From the first few seconds, in which "Boilermaker" leaps out of the speakers like a crank-addled mugger armed with a tire iron, Liar captures the Jesus Lizard in gloriously manic and muscular form, and if it sounds a bit less grimy and psychotic than Goat, the album that preceded it, this is still the musical equivalent of a ranting lunatic you would never dream of sitting next to on the subway. While said lunatic would probably be best personified by vocalist David Yow, whose litany of gasps, bellows, and shrieks is freakishly eloquent even when you can't figure out what he's saying, the drill-press guitar of Duane Denison and the constant rhythmic pummel of David Sims and Mac McNeilly conjure up a remarkably convincing re-creation of the noises in his head, and the band's taut, rapid-fire precision and striking command of dynamics (no matter that the silences appeared in split-second bursts) generate a groove that manages to be sensuous and uncomfortable at the same time. And while the crashing force of cuts like "Gladiator" and "The Art of Self-Defense" is what folks commonly associate with the Jesus Lizard, the spaghetti Western nightmare of "Zachariah" shows they can slow down without losing any of their impact in the process. Liar isn't quite the wildest or weirdest album the Jesus Lizard ever made, but it may well be the strongest, and perhaps the best. © Mark Deming /TiVo
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Alternative & Indie - Released October 6, 2009 | Touch and Go Records

While it was regarded as something of a disappointment when it was first released in 1994, in retrospect, Down stands as the last really vital album from the Jesus Lizard. It lacks the same degree of bone-crushing force and sweaty psychosis that made Goat and Liar instant classics (the band seems to be aiming for a slightly more subtle approach this time out), and most of the songs take a bit longer to sink in. But bassist David Sims and drummer Mac McNeilly were still capable of connecting like Mike Tyson against a speed bag on the heavy tunes, Duane Denison's sheets of chrome-plated guitar are as gloriously fragmented as ever, and there's never been a rock vocalist before or since quite like David Yow. It was also the last Jesus Lizard album to benefit from Steve Albini's spare, dry recording; if ever there was a band that didn't take to a more "hands-on," "user-friendly" production, it was the Jesus Lizard, and between Albini's decision not to work with the group again after they signed to Capitol Records and the departure of drummer McNeilly, this group was never the same in the studio again. Liar was the greatest recorded moment for the Jesus Lizard, but Down captured one of the most powerful American bands of the 1990s in their last gasp of twisted glory. © Mark Deming /TiVo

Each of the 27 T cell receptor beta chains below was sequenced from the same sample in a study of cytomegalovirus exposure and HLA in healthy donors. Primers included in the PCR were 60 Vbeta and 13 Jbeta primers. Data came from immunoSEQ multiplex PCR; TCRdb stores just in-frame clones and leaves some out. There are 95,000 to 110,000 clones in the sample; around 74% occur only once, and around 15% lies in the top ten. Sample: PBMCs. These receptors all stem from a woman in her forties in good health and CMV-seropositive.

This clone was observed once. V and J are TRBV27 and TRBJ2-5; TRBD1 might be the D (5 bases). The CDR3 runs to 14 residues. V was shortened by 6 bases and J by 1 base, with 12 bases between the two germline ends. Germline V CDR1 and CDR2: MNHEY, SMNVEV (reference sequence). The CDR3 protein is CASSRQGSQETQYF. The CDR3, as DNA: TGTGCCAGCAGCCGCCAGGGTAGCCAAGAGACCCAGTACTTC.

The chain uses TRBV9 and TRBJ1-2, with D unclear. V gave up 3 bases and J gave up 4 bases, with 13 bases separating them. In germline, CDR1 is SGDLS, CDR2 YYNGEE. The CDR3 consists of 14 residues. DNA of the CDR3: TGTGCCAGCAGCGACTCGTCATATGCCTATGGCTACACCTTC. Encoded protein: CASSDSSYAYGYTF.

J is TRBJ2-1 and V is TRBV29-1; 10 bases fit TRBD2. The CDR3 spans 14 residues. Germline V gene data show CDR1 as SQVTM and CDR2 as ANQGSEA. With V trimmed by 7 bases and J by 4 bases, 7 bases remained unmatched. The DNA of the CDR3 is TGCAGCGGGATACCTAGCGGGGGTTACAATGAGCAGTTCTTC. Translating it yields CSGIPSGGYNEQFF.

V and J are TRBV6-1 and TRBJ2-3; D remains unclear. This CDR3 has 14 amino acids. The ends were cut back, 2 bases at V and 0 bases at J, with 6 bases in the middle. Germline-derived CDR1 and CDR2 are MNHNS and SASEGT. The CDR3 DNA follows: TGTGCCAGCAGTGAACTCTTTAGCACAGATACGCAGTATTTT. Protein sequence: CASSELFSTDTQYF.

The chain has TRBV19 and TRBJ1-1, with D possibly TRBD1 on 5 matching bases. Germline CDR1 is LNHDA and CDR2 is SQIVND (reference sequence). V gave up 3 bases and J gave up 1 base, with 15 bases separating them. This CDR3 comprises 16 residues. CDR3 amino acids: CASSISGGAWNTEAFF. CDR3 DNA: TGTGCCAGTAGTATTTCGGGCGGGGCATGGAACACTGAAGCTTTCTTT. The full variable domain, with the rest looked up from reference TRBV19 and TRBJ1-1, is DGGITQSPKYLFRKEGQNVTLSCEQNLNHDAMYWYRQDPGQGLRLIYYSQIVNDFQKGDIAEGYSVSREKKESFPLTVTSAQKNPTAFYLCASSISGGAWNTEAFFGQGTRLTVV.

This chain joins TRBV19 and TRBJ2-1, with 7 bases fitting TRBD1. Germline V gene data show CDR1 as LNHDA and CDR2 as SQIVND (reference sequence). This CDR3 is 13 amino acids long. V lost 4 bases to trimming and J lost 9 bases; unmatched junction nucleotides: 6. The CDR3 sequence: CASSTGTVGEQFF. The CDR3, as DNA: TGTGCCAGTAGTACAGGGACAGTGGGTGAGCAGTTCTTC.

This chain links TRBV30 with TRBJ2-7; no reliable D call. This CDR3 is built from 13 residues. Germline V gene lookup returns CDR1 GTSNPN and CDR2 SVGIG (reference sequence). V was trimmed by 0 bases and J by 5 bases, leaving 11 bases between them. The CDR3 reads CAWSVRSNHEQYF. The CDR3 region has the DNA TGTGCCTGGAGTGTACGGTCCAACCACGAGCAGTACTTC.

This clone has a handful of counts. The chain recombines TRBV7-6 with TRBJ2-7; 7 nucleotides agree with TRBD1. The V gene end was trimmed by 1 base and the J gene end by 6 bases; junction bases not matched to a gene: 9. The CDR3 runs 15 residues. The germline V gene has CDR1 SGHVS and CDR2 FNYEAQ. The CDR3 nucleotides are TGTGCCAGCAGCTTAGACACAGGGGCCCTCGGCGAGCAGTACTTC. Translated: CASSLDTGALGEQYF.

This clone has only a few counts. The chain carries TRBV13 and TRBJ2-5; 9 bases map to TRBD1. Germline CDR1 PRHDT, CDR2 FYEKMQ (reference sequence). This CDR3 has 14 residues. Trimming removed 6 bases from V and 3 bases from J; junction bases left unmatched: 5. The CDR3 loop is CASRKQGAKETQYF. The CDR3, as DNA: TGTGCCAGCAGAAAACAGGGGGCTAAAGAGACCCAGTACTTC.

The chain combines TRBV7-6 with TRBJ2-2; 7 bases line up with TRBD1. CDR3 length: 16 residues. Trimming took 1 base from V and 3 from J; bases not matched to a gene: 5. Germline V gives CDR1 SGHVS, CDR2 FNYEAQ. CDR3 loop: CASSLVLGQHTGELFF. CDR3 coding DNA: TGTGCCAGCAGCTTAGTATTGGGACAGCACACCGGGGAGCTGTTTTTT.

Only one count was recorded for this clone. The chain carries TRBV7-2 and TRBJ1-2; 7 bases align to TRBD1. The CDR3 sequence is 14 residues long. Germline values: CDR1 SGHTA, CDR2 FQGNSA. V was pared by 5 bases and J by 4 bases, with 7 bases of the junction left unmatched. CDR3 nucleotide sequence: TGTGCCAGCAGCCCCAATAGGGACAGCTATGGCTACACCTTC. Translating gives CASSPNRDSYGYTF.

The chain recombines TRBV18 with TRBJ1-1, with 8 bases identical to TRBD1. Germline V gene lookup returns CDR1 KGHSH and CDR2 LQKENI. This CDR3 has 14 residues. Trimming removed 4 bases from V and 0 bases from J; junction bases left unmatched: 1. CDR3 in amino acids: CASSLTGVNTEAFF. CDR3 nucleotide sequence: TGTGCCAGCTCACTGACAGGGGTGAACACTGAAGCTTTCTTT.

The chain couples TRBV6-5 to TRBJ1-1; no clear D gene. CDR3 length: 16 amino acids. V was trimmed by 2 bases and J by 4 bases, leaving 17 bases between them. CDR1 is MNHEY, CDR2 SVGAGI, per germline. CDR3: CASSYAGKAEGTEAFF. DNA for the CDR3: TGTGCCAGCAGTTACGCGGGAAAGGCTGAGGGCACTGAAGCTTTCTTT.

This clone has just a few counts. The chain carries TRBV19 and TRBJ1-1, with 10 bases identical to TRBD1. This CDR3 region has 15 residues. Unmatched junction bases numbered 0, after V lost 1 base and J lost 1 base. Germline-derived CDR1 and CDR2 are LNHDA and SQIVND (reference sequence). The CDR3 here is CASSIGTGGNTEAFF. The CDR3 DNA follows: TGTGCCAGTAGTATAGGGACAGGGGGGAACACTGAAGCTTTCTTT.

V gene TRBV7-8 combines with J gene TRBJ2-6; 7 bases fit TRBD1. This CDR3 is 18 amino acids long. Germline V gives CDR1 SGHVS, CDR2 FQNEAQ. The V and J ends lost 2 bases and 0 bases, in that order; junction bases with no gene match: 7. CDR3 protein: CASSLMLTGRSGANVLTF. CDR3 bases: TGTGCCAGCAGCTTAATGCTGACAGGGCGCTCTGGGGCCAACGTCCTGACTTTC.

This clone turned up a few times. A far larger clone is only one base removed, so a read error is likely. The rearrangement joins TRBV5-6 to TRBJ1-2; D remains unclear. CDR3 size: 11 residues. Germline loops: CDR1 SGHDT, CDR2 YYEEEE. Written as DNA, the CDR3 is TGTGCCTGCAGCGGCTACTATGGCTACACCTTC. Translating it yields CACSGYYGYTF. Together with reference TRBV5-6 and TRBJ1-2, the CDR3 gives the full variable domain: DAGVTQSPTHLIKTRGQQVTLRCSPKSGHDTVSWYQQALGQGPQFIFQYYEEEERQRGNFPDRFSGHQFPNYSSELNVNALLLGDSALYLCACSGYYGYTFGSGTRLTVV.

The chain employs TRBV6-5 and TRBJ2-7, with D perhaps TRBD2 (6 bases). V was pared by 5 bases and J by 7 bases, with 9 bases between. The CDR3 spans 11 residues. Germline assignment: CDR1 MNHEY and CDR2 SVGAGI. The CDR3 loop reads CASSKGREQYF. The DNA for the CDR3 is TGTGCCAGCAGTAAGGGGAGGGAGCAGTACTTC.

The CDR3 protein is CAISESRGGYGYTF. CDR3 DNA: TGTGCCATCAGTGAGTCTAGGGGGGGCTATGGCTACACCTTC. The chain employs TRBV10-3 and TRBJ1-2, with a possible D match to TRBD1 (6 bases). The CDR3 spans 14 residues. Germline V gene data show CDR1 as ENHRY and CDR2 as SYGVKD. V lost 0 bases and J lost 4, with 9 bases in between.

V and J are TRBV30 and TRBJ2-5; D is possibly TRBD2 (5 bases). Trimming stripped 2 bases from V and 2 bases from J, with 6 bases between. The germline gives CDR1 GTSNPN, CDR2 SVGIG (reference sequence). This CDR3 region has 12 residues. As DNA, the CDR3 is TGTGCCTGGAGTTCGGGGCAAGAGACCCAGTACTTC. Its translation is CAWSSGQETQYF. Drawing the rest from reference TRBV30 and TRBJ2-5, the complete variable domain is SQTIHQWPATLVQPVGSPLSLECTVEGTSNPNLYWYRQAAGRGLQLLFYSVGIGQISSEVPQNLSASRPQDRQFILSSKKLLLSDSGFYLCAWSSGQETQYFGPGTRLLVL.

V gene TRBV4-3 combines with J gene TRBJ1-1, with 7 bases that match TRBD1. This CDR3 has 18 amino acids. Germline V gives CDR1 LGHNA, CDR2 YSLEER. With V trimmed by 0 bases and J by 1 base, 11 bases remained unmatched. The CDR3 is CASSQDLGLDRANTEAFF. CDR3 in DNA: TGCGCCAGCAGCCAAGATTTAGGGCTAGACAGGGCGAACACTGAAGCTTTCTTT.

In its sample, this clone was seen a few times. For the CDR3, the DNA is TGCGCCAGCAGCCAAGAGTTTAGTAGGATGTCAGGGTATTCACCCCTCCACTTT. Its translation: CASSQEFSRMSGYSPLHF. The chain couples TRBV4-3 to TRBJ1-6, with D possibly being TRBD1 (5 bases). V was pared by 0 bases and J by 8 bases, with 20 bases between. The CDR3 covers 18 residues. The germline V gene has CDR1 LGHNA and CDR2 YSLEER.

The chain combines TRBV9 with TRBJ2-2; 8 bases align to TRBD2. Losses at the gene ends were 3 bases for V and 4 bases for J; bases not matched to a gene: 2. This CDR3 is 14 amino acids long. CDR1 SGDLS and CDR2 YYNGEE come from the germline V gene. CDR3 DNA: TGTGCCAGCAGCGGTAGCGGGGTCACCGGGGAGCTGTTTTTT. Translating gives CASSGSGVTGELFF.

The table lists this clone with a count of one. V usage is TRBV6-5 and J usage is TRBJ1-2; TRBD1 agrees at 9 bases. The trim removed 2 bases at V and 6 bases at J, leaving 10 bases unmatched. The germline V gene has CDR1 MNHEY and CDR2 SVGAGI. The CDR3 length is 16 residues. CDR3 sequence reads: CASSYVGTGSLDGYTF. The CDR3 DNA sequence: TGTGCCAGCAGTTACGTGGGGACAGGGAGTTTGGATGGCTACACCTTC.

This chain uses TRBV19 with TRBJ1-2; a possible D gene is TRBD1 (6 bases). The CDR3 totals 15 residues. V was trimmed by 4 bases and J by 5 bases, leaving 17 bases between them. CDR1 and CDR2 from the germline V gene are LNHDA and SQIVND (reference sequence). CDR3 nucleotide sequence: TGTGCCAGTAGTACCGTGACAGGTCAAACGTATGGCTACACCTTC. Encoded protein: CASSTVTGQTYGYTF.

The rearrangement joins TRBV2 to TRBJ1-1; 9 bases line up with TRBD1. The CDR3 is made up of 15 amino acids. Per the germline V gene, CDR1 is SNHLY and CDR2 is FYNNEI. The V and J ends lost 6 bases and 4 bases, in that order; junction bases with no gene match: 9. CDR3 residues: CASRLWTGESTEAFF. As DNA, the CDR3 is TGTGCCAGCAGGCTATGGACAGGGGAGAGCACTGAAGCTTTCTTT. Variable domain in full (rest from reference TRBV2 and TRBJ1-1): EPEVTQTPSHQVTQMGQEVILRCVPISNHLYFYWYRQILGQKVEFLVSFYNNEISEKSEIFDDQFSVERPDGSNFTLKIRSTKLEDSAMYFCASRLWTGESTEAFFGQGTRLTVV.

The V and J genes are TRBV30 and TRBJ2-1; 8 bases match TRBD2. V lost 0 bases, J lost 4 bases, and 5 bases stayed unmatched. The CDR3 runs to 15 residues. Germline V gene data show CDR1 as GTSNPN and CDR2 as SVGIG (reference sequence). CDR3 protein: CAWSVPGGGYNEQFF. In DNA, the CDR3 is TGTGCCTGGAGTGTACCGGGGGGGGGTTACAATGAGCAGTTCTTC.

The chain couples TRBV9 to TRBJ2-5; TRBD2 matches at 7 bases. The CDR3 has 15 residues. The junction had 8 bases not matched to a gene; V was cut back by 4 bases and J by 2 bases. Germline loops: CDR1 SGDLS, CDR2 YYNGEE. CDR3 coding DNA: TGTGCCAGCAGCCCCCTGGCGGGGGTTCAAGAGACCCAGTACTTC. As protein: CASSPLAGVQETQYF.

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Alternative & Indie - Released October 6, 2009 | Touch and Go Records